What is the difference between traumatic and non-traumatic cartilage tears?
Posted on 14th November 2022 at 16:23
By Carl Green
This post is the fifth in my musculoskeletal condition series, so if you are interested in other types of conditions, please take a look at my other posts, if you have not already.
I am going to present information in a similar way to my last post on dislocations, and will be separating cartilage tears into two different categories, traumatic cartilage tears and non-traumatic cartilage tears.
What are the different types of cartilage?
Now, before we go any further I should first explain what cartilage is, and where in the body you will find it. All cartilage is made of connective tissue, and there are 3 main types which I’ve put below in order of most to least mobile/flexible:
· Flexible cartilage is used to reinforce other soft tissues providing increased structure, for example in the ear. This is the least relevant in regard to musculoskeletal injuries and conditions.
· Hyaline or articular cartilage lines the ends of our bones at the joint surfaces, where one bone moves on another. This is the most common type of cartilage in the body, and it is usually the cartilage at weight bearing joints that we have problems with, such as the knees, hips, spine and ankles. However, we may see problems in other areas, for example the hand, shoulder, wrist or elbow, particularly if there has been a trauma or overload to the joint.
· Fibrous cartilage is stronger as the name implies, and is used often as a shock absorber and to fill spaces in joints to provide increased structure and stability. The most common fibrous cartilage structures we see affected in our physiotherapy clinic are the meniscus of the knee, labrum of the hip socket (aka acetabulum) or shoulder socket (aka glenoid), or the triangular fibrocartilage complex on the little finger side of the wrist.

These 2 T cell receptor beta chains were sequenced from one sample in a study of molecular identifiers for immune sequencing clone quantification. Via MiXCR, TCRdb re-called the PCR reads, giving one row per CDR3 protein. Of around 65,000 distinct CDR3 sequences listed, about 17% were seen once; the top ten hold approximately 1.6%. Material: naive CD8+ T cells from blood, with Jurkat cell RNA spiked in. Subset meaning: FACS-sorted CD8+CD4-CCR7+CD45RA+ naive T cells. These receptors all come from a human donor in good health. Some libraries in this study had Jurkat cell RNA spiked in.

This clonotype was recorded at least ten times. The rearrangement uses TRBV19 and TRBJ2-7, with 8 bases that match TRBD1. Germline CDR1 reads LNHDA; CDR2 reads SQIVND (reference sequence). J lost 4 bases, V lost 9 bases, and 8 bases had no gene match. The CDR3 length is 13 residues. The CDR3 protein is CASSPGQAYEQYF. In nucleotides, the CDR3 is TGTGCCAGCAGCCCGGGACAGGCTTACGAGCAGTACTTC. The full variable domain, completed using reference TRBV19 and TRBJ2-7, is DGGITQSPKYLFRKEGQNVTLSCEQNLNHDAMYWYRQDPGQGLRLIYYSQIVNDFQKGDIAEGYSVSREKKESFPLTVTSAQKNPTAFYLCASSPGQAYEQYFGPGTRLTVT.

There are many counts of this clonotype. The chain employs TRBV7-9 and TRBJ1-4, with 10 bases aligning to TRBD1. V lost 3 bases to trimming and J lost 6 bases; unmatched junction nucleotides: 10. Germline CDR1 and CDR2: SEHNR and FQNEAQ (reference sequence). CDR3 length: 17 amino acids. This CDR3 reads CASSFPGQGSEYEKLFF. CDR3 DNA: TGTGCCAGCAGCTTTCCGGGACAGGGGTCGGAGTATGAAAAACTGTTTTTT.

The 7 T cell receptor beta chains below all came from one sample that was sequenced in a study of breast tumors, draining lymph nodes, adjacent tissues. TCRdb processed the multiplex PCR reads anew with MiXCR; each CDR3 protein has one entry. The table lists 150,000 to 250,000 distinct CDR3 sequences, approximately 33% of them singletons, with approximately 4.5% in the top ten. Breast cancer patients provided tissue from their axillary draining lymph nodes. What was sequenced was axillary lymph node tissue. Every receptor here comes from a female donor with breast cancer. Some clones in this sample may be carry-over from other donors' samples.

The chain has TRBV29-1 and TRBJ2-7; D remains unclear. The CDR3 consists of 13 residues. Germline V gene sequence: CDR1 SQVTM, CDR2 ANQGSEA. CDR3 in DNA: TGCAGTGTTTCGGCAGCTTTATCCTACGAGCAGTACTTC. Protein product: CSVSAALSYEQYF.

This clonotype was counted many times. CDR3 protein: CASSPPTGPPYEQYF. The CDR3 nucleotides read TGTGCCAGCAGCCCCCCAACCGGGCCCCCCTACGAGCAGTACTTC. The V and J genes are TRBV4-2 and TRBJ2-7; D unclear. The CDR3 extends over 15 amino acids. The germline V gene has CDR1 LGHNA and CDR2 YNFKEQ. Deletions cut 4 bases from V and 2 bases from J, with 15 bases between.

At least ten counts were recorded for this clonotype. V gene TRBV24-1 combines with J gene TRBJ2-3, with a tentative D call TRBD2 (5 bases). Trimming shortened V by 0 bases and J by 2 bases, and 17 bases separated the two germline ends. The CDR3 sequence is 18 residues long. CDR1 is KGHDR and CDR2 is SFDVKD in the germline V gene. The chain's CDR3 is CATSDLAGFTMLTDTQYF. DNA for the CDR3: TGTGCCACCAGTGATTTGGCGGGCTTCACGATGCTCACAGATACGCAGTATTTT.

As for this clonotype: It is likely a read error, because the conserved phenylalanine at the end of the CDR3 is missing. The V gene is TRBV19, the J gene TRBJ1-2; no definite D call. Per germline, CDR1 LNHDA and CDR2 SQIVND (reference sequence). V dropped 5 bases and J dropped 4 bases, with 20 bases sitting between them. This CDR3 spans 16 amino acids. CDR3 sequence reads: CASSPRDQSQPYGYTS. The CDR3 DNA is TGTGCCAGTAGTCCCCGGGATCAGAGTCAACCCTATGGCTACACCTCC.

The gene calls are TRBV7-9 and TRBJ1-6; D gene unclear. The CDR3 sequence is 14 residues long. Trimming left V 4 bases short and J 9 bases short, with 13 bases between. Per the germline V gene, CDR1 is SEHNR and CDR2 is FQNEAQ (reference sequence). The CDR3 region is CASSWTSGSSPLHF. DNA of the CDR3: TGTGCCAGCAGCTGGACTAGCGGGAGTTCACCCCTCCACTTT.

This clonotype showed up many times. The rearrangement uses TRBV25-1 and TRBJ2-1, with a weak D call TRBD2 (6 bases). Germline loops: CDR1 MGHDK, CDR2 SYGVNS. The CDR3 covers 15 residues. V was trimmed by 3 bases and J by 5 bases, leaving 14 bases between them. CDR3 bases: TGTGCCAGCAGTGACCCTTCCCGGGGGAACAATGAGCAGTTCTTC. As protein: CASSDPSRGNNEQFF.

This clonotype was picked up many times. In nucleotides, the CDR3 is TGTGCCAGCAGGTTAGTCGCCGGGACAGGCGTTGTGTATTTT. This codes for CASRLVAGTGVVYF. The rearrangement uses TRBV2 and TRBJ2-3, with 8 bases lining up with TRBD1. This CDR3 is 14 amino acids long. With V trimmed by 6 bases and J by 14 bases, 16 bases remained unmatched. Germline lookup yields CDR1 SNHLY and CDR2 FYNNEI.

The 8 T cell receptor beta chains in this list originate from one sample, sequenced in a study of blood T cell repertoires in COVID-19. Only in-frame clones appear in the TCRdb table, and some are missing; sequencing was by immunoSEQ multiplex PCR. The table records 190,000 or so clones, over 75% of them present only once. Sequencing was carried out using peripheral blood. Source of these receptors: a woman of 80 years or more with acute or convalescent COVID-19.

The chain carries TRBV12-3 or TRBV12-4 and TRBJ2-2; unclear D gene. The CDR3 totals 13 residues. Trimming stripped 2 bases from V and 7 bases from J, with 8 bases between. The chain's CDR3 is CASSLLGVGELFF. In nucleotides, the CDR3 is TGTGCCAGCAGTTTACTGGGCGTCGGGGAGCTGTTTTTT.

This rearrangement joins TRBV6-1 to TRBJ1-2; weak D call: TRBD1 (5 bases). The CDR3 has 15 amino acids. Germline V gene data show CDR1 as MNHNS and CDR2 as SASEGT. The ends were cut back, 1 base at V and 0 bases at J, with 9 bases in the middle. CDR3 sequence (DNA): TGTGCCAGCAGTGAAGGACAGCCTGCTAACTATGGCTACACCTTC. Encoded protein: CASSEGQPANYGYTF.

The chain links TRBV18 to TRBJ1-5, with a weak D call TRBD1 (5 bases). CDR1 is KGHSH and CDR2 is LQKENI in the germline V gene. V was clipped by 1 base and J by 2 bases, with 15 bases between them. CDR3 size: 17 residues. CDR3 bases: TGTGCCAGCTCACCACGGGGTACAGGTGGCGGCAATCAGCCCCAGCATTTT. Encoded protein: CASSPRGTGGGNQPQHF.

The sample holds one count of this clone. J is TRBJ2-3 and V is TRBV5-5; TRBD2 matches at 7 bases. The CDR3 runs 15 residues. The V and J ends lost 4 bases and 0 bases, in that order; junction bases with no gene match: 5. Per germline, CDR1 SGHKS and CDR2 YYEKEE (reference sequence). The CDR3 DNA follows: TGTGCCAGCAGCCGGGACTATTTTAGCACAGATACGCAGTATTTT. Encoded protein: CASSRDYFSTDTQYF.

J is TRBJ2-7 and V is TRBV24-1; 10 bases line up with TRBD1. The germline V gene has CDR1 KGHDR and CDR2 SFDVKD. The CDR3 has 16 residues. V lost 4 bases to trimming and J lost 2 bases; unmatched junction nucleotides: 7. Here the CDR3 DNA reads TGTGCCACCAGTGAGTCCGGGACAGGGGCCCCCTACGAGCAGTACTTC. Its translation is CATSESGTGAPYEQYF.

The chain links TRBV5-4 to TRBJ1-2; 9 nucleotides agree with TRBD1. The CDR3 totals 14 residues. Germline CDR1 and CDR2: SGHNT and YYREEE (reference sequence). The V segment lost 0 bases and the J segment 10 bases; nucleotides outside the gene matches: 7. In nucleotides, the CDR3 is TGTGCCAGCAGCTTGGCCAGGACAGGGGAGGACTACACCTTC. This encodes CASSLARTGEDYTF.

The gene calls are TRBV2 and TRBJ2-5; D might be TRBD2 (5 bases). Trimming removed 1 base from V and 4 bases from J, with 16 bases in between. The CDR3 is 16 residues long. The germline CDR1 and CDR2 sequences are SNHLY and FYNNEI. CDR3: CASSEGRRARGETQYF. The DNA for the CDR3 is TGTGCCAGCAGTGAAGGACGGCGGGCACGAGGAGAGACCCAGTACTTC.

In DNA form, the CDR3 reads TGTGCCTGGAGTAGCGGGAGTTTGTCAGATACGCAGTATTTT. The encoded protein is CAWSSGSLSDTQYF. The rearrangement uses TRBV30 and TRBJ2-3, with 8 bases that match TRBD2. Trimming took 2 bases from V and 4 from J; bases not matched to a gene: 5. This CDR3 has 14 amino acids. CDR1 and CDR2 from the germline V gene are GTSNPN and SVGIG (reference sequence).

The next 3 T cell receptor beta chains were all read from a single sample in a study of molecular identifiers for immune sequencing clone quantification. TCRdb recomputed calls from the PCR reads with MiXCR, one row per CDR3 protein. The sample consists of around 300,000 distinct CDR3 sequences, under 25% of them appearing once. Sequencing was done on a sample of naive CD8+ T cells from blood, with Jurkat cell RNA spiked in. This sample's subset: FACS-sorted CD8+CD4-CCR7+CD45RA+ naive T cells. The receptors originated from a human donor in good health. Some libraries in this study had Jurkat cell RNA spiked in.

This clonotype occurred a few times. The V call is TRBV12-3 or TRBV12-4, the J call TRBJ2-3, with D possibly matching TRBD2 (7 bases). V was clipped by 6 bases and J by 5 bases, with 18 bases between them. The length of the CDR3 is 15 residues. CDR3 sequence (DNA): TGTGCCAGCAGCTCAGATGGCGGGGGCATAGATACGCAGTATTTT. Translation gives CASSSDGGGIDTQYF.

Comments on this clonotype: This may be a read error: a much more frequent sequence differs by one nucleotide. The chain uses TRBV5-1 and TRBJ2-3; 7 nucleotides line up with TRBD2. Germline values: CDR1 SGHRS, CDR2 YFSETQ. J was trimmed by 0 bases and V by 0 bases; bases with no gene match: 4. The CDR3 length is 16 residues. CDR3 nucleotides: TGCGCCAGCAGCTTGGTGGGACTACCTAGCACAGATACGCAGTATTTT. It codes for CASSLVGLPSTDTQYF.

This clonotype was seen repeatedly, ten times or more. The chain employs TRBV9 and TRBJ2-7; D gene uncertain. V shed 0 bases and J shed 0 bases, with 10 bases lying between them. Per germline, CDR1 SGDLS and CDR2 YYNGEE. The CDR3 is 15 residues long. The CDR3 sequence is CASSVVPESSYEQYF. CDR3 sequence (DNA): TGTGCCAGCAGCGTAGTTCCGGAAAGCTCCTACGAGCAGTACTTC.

Traumatic Cartilage Tears
As the name implies, a traumatic cartilage tear has been caused directly from a specific injury. The articular or fibrous cartilage are usually torn when a joint has been twisted or forced in any direction whilst weight-bearing or under compression. Sometimes people describe a pop or click at the time, a catching or locking on joint movement, instability or a feeling of giving way and weakness. Usually the joint will swell within an hour or so, and it is often difficult to weight-bear for at least the first few days. However, these symptoms can be also present with other types of injury such as ligament sprains, muscle strains, tendon tears, and even fractures.
Also as mentioned in previous posts it is not uncommon to injure multiple structures from the same injury, as such forceful events also often place lots of stress through our bones and soft tissues, and not just the cartilage in isolation. For example, if you had a weight-bearing twisting injury of the knee, this could injure the meniscus (fibrous cartilage in the knee joint) but also the medial collateral ligament (MCL), or anterior cruciate ligament (ACL). Also, if there was a large muscle contraction involved, you could potentially have strained your quadricep, hamstring, glute or calf muscle.
This is why it is important to be assessed by an adequately qualified and experienced health professional soon after any traumatic injury (such as a traumatic cartilage tear). A registered physiotherapist, GP, or clinicians within A&E should then consider what structures may have been involved, and if any further assessments, additional treatments or precautions are required.
Non-traumatic Cartilage Tears
in this scenario the non-traumatic cartilage tears have not been a result of an obvious injury, but are instead related to degenerative and deconditioning processes within the cartilage tissue. So, first I had better explain what I mean by all these terms. In brief, these processes affect the structure of the tissue making it less resilient to mechanical stress and causing it to be slower in recovery. However, I would encourage you to not think of these processes as a disease but instead as a normal response to an ageing body and/or adaptations of the tissue caused by reduced activity and fitness.